By Sean Buffington
Cuba is an island nation located on the northern rim of the Caribbean Sea. It is the largest of the
Greater Antilles islands. To Cuba's east is the island of Hispaniola, shared by Haiti and the Dominican
Republic. Off the southeastern coast of Cuba lies Jamaica, and to the north is the state of Florida. In
1992 Cuba had an estimated population of nearly 11 million. Since 1959, Cuba has been led by
President Fidel Castro, whose socialist revolution overthrew dictator Fulgencio Batista. In the years
before the breakup of the Soviet Union, Cuba maintained a close political and economic relationship
with that nation. Cuba has had a distant and antagonistic relationship with the United States. Sugar is
the principal export of Cuba, but the Cuban economy, by most accounts, is weak.
The Cuban people are descendants of Spanish colonizers and of African slaves once employed in the
sugar industry. Two-fifths of the Cuban population is Roman Catholic. Nearly half report no religious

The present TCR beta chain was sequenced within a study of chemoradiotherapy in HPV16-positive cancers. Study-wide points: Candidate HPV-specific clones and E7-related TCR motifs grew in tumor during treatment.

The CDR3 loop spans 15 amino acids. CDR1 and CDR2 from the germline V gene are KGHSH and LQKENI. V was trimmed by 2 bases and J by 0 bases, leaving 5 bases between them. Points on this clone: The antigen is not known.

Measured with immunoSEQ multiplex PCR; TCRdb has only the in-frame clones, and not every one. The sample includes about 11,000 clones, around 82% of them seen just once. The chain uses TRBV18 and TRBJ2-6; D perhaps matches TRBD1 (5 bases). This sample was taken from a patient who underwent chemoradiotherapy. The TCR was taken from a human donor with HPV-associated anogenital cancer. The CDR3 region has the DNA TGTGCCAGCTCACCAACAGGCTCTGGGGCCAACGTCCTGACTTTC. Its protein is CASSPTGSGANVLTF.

affiliation. Many of those who call themselves Catholics are also adherents of an Afro-Cuban religious
tradition known as
The official language of Cuba and the language spoken by nearly all
Cubans is Spanish.
3.The capital of Cuba is Havana, located on the northwestern coast of the island. Nearly 20 percent of
Cubans are city dwellers; most live in the capital city. The United States, which has limited diplomatic
relations with Cuba, nonetheless maintains, against the Cuban government's wishes, a significant
military presence in Cuba at the Guantanamo Bay base on the southeastern coast of the island.
1.Cuba was colonized by the Spanish in 1511. Before colonization, the island was inhabited by
Ciboney and Arawak Indians. Shortly after colonization, the native population was ravaged by disease,
warfare, and enslavement, causing their eventual extinction. Throughout the sixteenth and
seventeenth centuries, Cuba, like most of Spain's Caribbean possessions, received little attention from
the imperial government. Especially in the sixteenth and seventeenth centuries, Spain lavished
attention on its mainland colonies in Central and South America and ignored its island colonies. By the
end of the seventeenth century, Spain itself had begun to decline as a world power through financial
mismanagement, outmoded trade policies, and continued reliance on exhausted extractive industries.
Spain's colonies suffered during this period. Then the British captured Havana in 1762 and encouraged